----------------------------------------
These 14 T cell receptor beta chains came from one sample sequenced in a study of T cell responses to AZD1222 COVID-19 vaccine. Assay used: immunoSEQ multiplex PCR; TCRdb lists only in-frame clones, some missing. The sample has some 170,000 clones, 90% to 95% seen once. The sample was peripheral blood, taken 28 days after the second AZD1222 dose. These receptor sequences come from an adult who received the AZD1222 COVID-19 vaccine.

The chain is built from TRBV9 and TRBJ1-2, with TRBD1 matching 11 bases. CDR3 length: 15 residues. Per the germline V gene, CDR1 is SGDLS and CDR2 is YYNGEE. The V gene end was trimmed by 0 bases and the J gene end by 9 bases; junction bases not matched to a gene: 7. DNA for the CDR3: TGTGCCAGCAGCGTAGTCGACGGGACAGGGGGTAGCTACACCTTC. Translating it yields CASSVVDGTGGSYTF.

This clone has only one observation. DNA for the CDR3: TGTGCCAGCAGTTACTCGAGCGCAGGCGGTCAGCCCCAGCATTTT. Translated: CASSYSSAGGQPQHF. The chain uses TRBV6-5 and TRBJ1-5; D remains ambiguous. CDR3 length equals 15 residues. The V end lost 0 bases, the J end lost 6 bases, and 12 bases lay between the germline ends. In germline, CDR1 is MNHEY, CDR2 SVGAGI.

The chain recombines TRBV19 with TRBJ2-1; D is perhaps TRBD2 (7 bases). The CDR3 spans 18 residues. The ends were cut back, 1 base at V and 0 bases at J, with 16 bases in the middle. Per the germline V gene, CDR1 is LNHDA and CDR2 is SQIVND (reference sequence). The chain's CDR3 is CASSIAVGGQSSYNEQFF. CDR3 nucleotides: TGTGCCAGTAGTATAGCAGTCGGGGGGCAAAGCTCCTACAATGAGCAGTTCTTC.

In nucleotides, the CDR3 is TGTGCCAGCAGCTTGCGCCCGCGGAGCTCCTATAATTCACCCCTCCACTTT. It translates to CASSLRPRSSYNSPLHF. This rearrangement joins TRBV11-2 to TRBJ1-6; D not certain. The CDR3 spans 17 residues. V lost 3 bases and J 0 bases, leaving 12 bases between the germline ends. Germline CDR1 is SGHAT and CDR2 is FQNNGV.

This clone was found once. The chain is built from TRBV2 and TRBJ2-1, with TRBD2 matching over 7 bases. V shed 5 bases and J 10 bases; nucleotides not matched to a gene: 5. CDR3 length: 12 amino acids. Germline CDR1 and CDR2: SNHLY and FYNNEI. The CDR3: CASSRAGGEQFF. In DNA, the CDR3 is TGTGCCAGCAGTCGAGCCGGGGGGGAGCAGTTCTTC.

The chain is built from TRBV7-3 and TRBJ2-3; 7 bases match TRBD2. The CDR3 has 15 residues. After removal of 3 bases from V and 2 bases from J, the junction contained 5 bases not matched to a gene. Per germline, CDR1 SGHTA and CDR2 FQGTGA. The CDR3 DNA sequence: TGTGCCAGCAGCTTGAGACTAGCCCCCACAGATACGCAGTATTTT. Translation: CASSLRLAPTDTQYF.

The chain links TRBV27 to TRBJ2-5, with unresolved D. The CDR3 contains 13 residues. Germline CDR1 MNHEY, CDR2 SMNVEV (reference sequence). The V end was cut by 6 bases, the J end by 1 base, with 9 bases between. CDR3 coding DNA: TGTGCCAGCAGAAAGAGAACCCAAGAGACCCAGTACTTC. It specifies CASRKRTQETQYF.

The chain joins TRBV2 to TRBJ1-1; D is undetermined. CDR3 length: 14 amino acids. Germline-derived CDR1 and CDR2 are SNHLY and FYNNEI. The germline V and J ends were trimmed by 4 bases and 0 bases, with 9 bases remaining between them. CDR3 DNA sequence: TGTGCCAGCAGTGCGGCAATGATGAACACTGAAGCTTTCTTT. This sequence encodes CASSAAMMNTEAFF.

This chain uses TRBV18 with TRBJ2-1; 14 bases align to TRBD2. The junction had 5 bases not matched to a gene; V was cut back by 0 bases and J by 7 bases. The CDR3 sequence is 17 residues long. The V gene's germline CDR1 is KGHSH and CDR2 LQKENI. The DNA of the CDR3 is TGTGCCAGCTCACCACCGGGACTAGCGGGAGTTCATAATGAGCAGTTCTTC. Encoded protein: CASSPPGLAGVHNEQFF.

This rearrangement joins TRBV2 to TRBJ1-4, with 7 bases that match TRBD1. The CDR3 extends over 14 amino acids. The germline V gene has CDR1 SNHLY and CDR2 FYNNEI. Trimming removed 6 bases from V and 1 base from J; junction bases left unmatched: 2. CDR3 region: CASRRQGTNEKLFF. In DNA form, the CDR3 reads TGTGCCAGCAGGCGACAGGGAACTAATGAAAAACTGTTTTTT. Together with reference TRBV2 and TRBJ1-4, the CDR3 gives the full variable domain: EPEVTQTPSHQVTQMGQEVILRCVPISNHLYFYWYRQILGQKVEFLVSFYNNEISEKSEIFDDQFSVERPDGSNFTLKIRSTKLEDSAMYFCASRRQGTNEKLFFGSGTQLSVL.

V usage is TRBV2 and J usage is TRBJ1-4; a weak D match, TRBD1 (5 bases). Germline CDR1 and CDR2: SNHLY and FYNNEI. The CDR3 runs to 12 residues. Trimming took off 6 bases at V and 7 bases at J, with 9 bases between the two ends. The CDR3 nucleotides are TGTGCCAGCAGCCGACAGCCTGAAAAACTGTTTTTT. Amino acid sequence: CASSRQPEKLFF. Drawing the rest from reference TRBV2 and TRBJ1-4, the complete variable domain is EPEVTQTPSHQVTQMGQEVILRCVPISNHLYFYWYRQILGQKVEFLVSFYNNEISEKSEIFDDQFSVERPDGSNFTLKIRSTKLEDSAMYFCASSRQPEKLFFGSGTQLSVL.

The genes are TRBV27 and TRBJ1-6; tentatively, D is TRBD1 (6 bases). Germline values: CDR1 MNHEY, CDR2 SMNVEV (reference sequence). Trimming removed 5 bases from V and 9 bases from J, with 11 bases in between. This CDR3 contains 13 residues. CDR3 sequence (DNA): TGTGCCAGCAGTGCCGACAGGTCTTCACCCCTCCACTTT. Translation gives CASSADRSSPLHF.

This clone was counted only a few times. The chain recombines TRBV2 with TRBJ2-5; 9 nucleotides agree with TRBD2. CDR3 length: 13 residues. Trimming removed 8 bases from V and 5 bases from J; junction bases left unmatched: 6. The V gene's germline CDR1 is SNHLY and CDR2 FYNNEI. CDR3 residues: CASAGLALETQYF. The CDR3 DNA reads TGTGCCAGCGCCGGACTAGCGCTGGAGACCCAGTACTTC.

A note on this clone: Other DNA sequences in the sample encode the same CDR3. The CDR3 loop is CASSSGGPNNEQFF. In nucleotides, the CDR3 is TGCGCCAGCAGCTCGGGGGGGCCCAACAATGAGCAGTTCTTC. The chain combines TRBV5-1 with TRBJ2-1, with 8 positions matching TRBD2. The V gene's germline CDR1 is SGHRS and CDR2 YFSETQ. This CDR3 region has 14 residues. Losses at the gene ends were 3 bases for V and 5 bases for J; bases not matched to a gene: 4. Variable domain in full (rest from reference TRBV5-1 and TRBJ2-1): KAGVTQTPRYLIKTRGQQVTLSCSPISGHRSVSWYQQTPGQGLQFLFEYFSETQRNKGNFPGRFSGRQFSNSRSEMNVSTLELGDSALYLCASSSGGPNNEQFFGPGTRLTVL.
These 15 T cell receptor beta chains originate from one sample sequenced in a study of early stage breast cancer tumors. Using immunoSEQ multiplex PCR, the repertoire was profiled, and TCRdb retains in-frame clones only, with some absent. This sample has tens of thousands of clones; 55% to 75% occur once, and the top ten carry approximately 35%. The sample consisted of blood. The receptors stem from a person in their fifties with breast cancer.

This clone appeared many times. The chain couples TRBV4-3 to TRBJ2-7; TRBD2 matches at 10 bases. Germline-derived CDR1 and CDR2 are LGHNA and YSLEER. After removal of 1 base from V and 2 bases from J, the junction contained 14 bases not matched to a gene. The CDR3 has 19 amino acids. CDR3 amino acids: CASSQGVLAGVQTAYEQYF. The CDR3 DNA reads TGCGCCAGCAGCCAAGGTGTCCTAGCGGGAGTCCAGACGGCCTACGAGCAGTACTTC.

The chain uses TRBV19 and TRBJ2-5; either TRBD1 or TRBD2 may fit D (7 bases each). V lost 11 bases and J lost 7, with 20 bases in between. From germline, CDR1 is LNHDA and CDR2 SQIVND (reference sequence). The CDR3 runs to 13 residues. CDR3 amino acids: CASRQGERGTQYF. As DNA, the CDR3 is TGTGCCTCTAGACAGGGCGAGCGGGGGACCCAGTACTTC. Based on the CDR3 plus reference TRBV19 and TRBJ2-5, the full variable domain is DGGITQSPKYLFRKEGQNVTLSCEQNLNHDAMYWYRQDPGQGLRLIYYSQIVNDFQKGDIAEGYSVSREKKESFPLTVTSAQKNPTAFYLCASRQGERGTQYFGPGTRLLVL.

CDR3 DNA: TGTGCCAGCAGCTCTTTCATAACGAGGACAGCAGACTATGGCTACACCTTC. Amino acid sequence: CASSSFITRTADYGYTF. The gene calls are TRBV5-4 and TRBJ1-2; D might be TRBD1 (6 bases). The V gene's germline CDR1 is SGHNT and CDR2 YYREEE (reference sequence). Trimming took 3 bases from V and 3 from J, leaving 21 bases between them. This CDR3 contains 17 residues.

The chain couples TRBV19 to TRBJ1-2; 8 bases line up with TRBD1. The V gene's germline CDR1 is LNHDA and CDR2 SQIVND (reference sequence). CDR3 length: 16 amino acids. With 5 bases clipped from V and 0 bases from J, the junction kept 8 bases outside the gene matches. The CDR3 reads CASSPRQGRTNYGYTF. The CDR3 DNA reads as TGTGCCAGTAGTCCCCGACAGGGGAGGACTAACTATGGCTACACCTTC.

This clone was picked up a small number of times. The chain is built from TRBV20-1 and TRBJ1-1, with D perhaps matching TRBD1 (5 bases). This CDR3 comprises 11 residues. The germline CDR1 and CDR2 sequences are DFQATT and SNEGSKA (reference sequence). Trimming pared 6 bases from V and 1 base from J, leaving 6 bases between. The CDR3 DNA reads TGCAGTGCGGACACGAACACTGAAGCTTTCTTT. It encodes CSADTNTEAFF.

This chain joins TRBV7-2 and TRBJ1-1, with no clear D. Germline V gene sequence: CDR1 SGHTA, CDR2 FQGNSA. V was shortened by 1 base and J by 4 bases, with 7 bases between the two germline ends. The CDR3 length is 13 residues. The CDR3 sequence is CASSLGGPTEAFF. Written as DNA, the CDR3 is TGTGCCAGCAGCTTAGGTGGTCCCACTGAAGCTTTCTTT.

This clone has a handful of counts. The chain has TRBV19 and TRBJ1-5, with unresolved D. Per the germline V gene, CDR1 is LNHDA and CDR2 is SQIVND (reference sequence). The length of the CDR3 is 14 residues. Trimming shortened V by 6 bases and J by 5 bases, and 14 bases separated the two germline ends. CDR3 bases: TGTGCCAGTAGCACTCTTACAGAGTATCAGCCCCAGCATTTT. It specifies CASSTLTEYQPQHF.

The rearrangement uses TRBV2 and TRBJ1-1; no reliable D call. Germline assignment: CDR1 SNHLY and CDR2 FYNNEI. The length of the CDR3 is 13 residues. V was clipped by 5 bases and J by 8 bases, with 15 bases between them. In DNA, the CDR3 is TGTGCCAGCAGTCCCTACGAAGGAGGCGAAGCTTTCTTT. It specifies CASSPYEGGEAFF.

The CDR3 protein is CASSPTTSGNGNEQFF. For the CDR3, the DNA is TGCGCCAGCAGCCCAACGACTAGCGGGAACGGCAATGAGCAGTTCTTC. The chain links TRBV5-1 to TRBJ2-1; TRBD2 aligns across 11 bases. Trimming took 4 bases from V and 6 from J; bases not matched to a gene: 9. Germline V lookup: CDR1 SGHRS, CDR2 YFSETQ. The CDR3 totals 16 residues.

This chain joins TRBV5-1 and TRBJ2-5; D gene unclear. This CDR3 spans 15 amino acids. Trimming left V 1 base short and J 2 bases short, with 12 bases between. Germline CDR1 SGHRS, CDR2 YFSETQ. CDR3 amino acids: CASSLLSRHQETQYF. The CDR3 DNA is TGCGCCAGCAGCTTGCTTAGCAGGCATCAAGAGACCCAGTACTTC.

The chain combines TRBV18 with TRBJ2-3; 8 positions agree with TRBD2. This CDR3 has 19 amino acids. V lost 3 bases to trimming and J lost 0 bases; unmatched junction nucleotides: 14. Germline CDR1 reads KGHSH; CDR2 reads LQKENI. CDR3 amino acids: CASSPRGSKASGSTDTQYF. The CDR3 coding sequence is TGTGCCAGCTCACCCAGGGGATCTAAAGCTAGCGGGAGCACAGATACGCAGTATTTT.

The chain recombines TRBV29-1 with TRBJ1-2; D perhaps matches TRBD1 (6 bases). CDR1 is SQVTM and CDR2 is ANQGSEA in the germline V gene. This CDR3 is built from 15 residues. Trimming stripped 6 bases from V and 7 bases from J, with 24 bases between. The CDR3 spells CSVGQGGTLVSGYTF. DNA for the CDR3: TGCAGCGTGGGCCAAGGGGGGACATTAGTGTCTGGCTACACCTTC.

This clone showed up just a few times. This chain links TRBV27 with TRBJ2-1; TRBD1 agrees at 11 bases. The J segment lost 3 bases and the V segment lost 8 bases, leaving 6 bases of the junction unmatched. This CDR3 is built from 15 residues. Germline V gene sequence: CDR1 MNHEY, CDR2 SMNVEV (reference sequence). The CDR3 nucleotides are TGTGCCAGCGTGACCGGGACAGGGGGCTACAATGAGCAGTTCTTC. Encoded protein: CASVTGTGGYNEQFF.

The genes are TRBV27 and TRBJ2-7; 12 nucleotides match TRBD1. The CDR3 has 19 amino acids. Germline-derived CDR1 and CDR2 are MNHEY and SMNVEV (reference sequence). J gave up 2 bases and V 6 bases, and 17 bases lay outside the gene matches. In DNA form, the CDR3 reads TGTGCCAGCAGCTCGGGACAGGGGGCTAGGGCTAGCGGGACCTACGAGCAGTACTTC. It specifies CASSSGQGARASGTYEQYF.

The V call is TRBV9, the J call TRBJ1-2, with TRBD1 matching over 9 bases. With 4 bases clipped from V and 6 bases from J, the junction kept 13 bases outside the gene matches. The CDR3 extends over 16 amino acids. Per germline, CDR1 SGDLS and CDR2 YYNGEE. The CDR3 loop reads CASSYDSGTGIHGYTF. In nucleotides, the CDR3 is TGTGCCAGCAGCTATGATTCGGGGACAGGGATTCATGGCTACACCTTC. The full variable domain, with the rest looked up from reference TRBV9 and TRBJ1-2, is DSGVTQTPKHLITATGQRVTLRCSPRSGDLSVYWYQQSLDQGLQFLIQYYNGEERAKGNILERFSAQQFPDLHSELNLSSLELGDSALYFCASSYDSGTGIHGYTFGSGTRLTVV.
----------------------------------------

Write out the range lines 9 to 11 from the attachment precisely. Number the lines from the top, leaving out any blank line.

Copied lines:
The chain joins TRBV2 to TRBJ1-1; D is undetermined. CDR3 length: 14 amino acids. Germline-derived CDR1 and CDR2 are SNHLY and FYNNEI. The germline V and J ends were trimmed by 4 bases and 0 bases, with 9 bases remaining between them. CDR3 DNA sequence: TGTGCCAGCAGTGCGGCAATGATGAACACTGAAGCTTTCTTT. This sequence encodes CASSAAMMNTEAFF.

This chain uses TRBV18 with TRBJ2-1; 14 bases align to TRBD2. The junction had 5 bases not matched to a gene; V was cut back by 0 bases and J by 7 bases. The CDR3 sequence is 17 residues long. The V gene's germline CDR1 is KGHSH and CDR2 LQKENI. The DNA of the CDR3 is TGTGCCAGCTCACCACCGGGACTAGCGGGAGTTCATAATGAGCAGTTCTTC. Encoded protein: CASSPPGLAGVHNEQFF.

This rearrangement joins TRBV2 to TRBJ1-4, with 7 bases that match TRBD1. The CDR3 extends over 14 amino acids. The germline V gene has CDR1 SNHLY and CDR2 FYNNEI. Trimming removed 6 bases from V and 1 base from J; junction bases left unmatched: 2. CDR3 region: CASRRQGTNEKLFF. In DNA form, the CDR3 reads TGTGCCAGCAGGCGACAGGGAACTAATGAAAAACTGTTTTTT. Together with reference TRBV2 and TRBJ1-4, the CDR3 gives the full variable domain: EPEVTQTPSHQVTQMGQEVILRCVPISNHLYFYWYRQILGQKVEFLVSFYNNEISEKSEIFDDQFSVERPDGSNFTLKIRSTKLEDSAMYFCASRRQGTNEKLFFGSGTQLSVL.